ELI Lilly will cut prices for some older insulins later this year and immediately expand a cap on costs insured patients pay to fill prescriptions.
The move was announced Wednesday promising critical relief to some people with diabetes who can face annual costs of more than $1,000 for insulin they need in order to live. Lilly’s changes also come as lawmakers and patient advocates pressure drugmakers to do something about soaring prices.
Lilly said it will cut the list price for its most commonly prescribed insulin, Humalog, and for another insulin, Humulin, by 70 percent in the fourth quarter, which starts in October. The drugmaker didn’t detail what the new prices would be.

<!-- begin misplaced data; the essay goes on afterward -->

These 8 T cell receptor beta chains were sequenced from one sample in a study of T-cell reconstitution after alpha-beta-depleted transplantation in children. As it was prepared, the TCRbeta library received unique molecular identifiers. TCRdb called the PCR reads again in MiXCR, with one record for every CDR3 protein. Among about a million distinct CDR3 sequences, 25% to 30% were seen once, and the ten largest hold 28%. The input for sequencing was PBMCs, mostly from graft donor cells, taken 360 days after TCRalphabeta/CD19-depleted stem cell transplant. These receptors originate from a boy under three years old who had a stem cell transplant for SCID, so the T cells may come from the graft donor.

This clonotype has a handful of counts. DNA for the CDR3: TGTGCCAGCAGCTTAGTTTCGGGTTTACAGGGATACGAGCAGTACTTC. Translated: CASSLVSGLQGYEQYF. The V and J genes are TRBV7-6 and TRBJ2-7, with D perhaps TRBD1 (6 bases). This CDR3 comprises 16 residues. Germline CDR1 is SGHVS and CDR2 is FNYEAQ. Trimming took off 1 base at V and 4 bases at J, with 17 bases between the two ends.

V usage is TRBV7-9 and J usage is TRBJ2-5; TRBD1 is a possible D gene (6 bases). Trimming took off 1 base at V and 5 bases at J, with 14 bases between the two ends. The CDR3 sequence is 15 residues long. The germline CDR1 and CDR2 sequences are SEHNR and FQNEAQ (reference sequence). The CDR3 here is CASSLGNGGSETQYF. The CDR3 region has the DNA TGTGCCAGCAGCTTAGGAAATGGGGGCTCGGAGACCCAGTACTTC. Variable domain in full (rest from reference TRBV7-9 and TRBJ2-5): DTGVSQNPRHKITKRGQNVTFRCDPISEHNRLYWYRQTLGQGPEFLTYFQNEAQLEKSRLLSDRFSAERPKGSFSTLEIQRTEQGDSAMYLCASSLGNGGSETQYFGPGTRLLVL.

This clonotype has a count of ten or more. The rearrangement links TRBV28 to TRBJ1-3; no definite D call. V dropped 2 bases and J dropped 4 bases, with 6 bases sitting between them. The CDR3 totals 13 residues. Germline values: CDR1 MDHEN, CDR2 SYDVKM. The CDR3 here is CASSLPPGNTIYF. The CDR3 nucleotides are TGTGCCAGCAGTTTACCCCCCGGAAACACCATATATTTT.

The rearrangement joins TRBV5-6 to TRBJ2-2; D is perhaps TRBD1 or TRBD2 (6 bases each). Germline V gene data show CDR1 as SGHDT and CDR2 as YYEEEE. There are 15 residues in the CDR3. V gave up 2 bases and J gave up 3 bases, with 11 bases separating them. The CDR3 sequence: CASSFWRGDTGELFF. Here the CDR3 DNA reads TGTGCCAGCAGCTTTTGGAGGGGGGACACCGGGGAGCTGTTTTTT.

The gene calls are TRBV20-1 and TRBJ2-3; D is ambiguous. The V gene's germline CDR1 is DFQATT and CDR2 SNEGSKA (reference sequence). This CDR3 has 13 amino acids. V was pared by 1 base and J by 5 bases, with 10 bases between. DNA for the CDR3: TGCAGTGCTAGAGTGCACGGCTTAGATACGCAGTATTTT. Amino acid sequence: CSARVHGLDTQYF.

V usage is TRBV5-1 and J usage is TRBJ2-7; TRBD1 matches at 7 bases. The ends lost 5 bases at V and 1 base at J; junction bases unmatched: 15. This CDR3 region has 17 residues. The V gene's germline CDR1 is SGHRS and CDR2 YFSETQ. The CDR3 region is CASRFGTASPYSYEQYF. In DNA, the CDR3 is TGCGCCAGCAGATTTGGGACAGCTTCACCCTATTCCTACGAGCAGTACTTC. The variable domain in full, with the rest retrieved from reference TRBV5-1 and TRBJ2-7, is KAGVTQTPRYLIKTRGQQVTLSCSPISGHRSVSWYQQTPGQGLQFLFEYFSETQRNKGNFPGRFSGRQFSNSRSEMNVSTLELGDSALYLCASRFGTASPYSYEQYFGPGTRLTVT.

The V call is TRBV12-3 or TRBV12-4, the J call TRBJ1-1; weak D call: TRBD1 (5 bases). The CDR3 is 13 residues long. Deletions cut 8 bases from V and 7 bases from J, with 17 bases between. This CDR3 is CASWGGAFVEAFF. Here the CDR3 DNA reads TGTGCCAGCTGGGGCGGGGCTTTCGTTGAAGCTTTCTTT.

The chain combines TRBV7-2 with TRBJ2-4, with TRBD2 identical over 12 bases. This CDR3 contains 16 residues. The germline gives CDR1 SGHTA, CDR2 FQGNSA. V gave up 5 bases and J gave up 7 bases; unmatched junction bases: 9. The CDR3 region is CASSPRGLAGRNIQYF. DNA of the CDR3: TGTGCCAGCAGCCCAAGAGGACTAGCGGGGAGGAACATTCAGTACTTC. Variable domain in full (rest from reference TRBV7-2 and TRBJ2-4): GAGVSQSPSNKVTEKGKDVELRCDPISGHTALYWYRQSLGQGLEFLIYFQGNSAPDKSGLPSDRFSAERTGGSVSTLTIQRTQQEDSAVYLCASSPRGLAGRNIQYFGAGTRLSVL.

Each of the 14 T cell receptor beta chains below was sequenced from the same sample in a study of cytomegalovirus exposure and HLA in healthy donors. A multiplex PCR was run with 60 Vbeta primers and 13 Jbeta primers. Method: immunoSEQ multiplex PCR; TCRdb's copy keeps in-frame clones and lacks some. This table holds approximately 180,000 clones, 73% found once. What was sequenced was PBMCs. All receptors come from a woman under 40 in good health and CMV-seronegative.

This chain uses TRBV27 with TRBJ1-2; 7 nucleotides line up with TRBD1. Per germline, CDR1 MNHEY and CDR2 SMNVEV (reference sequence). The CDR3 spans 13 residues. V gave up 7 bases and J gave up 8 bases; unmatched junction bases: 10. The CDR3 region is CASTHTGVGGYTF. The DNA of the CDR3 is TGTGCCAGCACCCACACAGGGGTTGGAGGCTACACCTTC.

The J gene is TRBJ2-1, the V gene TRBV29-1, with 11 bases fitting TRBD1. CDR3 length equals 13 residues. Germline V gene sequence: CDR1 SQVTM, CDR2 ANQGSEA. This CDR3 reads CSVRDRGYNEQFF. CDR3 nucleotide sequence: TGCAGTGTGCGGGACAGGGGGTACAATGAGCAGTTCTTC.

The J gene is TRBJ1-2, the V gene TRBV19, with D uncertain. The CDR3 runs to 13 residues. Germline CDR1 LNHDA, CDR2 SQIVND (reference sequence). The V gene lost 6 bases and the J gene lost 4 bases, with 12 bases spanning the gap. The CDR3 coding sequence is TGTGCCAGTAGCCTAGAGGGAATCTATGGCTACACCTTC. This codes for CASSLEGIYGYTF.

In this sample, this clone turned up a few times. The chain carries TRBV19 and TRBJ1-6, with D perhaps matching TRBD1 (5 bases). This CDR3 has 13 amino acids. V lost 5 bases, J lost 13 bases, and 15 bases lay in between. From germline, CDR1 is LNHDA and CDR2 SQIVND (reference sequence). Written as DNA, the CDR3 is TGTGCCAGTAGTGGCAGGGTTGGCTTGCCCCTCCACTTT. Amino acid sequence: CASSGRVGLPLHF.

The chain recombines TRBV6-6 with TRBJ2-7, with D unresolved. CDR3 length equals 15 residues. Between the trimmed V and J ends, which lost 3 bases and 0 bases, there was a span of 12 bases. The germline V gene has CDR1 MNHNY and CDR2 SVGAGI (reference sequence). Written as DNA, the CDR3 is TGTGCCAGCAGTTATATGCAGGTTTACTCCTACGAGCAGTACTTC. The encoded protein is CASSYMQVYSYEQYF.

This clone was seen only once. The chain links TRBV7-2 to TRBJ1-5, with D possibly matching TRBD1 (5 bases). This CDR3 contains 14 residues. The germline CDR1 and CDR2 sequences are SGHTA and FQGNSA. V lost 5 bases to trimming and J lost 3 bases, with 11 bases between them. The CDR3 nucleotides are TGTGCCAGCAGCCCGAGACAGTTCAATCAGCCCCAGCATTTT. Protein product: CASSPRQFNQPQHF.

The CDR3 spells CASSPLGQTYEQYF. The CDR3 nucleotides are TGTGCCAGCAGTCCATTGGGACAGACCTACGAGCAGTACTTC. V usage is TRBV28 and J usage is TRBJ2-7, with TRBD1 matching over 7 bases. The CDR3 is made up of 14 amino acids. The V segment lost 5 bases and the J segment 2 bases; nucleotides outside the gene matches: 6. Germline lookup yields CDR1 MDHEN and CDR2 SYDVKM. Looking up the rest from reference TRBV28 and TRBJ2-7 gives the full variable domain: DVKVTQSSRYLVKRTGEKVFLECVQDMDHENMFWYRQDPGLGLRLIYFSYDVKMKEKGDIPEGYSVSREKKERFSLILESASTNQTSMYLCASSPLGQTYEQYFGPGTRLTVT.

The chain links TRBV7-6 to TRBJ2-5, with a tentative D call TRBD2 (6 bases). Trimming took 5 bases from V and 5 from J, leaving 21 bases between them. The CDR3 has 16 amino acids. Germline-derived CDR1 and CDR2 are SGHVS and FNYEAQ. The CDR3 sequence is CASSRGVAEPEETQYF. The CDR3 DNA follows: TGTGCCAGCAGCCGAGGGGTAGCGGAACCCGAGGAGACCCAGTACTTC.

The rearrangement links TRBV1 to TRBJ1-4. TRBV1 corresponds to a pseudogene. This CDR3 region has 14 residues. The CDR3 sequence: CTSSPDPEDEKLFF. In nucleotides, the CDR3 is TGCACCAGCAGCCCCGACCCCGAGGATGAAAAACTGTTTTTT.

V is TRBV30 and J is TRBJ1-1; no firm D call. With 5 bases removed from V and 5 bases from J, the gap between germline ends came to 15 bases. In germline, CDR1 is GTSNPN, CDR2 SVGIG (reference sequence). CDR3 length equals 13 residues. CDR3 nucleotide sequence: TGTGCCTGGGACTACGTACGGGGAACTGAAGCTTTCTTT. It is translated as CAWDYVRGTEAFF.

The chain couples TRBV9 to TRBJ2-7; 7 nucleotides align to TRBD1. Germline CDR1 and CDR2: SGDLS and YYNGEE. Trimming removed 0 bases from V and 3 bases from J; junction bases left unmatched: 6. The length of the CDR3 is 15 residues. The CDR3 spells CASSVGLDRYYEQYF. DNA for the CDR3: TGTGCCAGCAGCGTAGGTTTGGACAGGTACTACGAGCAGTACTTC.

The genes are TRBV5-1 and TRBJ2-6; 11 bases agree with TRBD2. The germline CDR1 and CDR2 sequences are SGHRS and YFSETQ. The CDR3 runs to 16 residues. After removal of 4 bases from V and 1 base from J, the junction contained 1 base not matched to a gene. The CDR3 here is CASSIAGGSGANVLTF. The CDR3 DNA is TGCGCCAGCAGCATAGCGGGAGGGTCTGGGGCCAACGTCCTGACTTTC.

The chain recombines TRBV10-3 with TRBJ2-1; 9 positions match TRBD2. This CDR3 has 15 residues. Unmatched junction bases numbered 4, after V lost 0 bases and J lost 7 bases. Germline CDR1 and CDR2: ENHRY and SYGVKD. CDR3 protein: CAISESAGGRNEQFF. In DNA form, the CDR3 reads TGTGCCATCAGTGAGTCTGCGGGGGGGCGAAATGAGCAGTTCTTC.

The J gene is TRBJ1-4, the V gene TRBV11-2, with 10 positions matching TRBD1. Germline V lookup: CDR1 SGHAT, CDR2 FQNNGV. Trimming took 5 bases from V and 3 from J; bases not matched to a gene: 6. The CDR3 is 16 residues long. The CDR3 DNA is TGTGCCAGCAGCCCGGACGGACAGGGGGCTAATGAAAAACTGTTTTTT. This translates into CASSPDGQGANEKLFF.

List prices are what a drugmaker initially sets for a product and what people who have no insurance or plans with high deductibles are sometimes stuck paying.
Patient advocates have long called for insulin price cuts to help uninsured people who would not be affected by price caps tied to insurance coverage.
Lilly’s planned cuts “could actually provide some substantial rice relief,” said Stacie Dusetzina, a health policy professor at Vanderbilt University who studies drug costs.
She noted that the moves likely won’t affect Lilly much financially because the insulins are older and some already face competition.
Lilly also said that it will cut the price of its authorized generic version of Humalog to $25 a vial starting in May.
The cost of a prescription for generic Humalog ranges between $44 and close to $100 on the website GoodRx.
Lilly also is launching in April a biosimilar insulin to compete with Sanofi’s Lantus. The drugmaker said the cap applies to people with commercial coverage and at most retail pharmacies. (NPR)